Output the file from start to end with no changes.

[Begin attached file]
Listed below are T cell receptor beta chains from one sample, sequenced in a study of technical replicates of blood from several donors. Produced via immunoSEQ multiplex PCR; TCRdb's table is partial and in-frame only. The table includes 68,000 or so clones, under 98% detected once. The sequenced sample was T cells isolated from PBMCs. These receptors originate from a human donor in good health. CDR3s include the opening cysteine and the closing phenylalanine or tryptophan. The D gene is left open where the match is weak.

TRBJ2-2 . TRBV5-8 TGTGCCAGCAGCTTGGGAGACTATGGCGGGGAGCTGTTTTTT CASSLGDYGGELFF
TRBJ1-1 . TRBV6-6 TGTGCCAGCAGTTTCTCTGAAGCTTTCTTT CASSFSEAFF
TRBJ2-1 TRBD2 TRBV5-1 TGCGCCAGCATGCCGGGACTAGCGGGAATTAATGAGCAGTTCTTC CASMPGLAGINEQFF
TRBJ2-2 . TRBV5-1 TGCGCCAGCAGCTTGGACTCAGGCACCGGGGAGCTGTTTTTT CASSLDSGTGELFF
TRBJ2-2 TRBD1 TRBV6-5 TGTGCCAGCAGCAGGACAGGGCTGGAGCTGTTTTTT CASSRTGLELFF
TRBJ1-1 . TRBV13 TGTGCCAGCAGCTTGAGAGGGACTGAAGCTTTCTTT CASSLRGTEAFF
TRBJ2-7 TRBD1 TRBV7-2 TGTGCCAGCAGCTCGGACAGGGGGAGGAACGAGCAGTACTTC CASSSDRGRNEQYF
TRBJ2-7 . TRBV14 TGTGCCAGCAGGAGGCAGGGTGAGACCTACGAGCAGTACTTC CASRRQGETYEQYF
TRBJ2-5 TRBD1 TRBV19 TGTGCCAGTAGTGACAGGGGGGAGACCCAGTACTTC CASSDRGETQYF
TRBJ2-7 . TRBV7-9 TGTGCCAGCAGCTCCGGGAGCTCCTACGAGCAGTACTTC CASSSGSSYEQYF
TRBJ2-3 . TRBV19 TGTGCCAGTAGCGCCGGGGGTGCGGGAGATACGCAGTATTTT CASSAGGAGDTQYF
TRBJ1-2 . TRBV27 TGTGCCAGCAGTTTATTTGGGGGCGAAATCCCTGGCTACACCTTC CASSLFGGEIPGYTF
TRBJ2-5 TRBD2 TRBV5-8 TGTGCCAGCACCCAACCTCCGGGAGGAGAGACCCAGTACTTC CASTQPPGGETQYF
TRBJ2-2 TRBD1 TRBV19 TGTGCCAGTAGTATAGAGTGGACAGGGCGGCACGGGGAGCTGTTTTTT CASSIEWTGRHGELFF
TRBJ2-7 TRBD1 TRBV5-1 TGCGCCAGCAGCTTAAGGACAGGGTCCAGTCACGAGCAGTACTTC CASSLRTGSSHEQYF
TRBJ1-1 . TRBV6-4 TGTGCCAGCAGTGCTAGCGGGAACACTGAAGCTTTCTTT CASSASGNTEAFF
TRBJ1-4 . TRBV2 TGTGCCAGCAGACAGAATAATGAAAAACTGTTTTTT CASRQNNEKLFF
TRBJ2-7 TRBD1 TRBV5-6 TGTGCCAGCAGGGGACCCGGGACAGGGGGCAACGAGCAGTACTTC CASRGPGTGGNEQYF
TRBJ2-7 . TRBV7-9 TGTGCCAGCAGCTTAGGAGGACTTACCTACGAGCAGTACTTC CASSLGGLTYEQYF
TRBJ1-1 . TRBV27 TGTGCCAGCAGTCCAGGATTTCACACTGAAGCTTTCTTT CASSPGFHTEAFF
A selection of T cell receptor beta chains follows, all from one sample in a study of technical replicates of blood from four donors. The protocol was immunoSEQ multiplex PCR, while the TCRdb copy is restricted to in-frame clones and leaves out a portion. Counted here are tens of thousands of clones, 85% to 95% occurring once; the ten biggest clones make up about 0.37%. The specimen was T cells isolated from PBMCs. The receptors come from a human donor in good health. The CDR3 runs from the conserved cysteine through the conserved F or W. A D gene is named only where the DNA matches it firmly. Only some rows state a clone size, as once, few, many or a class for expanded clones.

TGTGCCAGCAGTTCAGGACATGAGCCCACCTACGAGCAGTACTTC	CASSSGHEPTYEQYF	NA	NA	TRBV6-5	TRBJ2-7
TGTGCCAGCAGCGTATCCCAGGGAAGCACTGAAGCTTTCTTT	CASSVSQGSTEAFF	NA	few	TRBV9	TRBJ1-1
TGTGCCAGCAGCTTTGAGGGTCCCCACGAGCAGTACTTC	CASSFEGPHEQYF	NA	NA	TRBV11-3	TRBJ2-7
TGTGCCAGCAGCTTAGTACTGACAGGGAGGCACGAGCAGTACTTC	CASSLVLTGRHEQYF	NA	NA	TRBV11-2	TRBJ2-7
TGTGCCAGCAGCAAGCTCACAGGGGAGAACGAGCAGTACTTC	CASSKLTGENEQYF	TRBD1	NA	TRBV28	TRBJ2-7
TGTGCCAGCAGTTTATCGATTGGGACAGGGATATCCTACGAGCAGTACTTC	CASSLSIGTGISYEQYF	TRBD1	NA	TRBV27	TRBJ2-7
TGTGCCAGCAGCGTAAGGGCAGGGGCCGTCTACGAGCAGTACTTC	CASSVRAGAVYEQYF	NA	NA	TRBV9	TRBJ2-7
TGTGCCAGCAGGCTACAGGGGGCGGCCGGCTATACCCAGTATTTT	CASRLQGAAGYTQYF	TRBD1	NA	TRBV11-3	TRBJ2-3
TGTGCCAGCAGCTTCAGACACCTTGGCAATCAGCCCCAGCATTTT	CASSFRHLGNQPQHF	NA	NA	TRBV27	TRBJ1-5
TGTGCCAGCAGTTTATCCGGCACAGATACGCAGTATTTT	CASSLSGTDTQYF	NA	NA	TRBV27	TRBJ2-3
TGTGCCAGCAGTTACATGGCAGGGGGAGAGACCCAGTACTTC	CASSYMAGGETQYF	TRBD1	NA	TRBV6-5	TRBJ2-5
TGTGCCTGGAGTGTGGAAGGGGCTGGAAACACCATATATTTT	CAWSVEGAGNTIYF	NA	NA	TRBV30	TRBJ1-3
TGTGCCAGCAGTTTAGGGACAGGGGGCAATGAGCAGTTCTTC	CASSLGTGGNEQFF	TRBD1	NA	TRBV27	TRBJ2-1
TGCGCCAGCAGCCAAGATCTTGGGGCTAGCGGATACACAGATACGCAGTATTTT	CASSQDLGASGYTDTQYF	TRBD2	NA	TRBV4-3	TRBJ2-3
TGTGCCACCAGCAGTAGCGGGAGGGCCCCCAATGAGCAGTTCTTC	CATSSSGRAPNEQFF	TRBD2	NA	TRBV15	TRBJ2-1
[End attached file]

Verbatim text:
Listed below are T cell receptor beta chains from one sample, sequenced in a study of technical replicates of blood from several donors. Produced via immunoSEQ multiplex PCR; TCRdb's table is partial and in-frame only. The table includes 68,000 or so clones, under 98% detected once. The sequenced sample was T cells isolated from PBMCs. These receptors originate from a human donor in good health. CDR3s include the opening cysteine and the closing phenylalanine or tryptophan. The D gene is left open where the match is weak.

TRBJ2-2 . TRBV5-8 TGTGCCAGCAGCTTGGGAGACTATGGCGGGGAGCTGTTTTTT CASSLGDYGGELFF
TRBJ1-1 . TRBV6-6 TGTGCCAGCAGTTTCTCTGAAGCTTTCTTT CASSFSEAFF
TRBJ2-1 TRBD2 TRBV5-1 TGCGCCAGCATGCCGGGACTAGCGGGAATTAATGAGCAGTTCTTC CASMPGLAGINEQFF
TRBJ2-2 . TRBV5-1 TGCGCCAGCAGCTTGGACTCAGGCACCGGGGAGCTGTTTTTT CASSLDSGTGELFF
TRBJ2-2 TRBD1 TRBV6-5 TGTGCCAGCAGCAGGACAGGGCTGGAGCTGTTTTTT CASSRTGLELFF
TRBJ1-1 . TRBV13 TGTGCCAGCAGCTTGAGAGGGACTGAAGCTTTCTTT CASSLRGTEAFF
TRBJ2-7 TRBD1 TRBV7-2 TGTGCCAGCAGCTCGGACAGGGGGAGGAACGAGCAGTACTTC CASSSDRGRNEQYF
TRBJ2-7 . TRBV14 TGTGCCAGCAGGAGGCAGGGTGAGACCTACGAGCAGTACTTC CASRRQGETYEQYF
TRBJ2-5 TRBD1 TRBV19 TGTGCCAGTAGTGACAGGGGGGAGACCCAGTACTTC CASSDRGETQYF
TRBJ2-7 . TRBV7-9 TGTGCCAGCAGCTCCGGGAGCTCCTACGAGCAGTACTTC CASSSGSSYEQYF
TRBJ2-3 . TRBV19 TGTGCCAGTAGCGCCGGGGGTGCGGGAGATACGCAGTATTTT CASSAGGAGDTQYF
TRBJ1-2 . TRBV27 TGTGCCAGCAGTTTATTTGGGGGCGAAATCCCTGGCTACACCTTC CASSLFGGEIPGYTF
TRBJ2-5 TRBD2 TRBV5-8 TGTGCCAGCACCCAACCTCCGGGAGGAGAGACCCAGTACTTC CASTQPPGGETQYF
TRBJ2-2 TRBD1 TRBV19 TGTGCCAGTAGTATAGAGTGGACAGGGCGGCACGGGGAGCTGTTTTTT CASSIEWTGRHGELFF
TRBJ2-7 TRBD1 TRBV5-1 TGCGCCAGCAGCTTAAGGACAGGGTCCAGTCACGAGCAGTACTTC CASSLRTGSSHEQYF
TRBJ1-1 . TRBV6-4 TGTGCCAGCAGTGCTAGCGGGAACACTGAAGCTTTCTTT CASSASGNTEAFF
TRBJ1-4 . TRBV2 TGTGCCAGCAGACAGAATAATGAAAAACTGTTTTTT CASRQNNEKLFF
TRBJ2-7 TRBD1 TRBV5-6 TGTGCCAGCAGGGGACCCGGGACAGGGGGCAACGAGCAGTACTTC CASRGPGTGGNEQYF
TRBJ2-7 . TRBV7-9 TGTGCCAGCAGCTTAGGAGGACTTACCTACGAGCAGTACTTC CASSLGGLTYEQYF
TRBJ1-1 . TRBV27 TGTGCCAGCAGTCCAGGATTTCACACTGAAGCTTTCTTT CASSPGFHTEAFF
A selection of T cell receptor beta chains follows, all from one sample in a study of technical replicates of blood from four donors. The protocol was immunoSEQ multiplex PCR, while the TCRdb copy is restricted to in-frame clones and leaves out a portion. Counted here are tens of thousands of clones, 85% to 95% occurring once; the ten biggest clones make up about 0.37%. The specimen was T cells isolated from PBMCs. The receptors come from a human donor in good health. The CDR3 runs from the conserved cysteine through the conserved F or W. A D gene is named only where the DNA matches it firmly. Only some rows state a clone size, as once, few, many or a class for expanded clones.

TGTGCCAGCAGTTCAGGACATGAGCCCACCTACGAGCAGTACTTC	CASSSGHEPTYEQYF	NA	NA	TRBV6-5	TRBJ2-7
TGTGCCAGCAGCGTATCCCAGGGAAGCACTGAAGCTTTCTTT	CASSVSQGSTEAFF	NA	few	TRBV9	TRBJ1-1
TGTGCCAGCAGCTTTGAGGGTCCCCACGAGCAGTACTTC	CASSFEGPHEQYF	NA	NA	TRBV11-3	TRBJ2-7
TGTGCCAGCAGCTTAGTACTGACAGGGAGGCACGAGCAGTACTTC	CASSLVLTGRHEQYF	NA	NA	TRBV11-2	TRBJ2-7
TGTGCCAGCAGCAAGCTCACAGGGGAGAACGAGCAGTACTTC	CASSKLTGENEQYF	TRBD1	NA	TRBV28	TRBJ2-7
TGTGCCAGCAGTTTATCGATTGGGACAGGGATATCCTACGAGCAGTACTTC	CASSLSIGTGISYEQYF	TRBD1	NA	TRBV27	TRBJ2-7
TGTGCCAGCAGCGTAAGGGCAGGGGCCGTCTACGAGCAGTACTTC	CASSVRAGAVYEQYF	NA	NA	TRBV9	TRBJ2-7
TGTGCCAGCAGGCTACAGGGGGCGGCCGGCTATACCCAGTATTTT	CASRLQGAAGYTQYF	TRBD1	NA	TRBV11-3	TRBJ2-3
TGTGCCAGCAGCTTCAGACACCTTGGCAATCAGCCCCAGCATTTT	CASSFRHLGNQPQHF	NA	NA	TRBV27	TRBJ1-5
TGTGCCAGCAGTTTATCCGGCACAGATACGCAGTATTTT	CASSLSGTDTQYF	NA	NA	TRBV27	TRBJ2-3
TGTGCCAGCAGTTACATGGCAGGGGGAGAGACCCAGTACTTC	CASSYMAGGETQYF	TRBD1	NA	TRBV6-5	TRBJ2-5
TGTGCCTGGAGTGTGGAAGGGGCTGGAAACACCATATATTTT	CAWSVEGAGNTIYF	NA	NA	TRBV30	TRBJ1-3
TGTGCCAGCAGTTTAGGGACAGGGGGCAATGAGCAGTTCTTC	CASSLGTGGNEQFF	TRBD1	NA	TRBV27	TRBJ2-1
TGCGCCAGCAGCCAAGATCTTGGGGCTAGCGGATACACAGATACGCAGTATTTT	CASSQDLGASGYTDTQYF	TRBD2	NA	TRBV4-3	TRBJ2-3
TGTGCCACCAGCAGTAGCGGGAGGGCCCCCAATGAGCAGTTCTTC	CATSSSGRAPNEQFF	TRBD2	NA	TRBV15	TRBJ2-1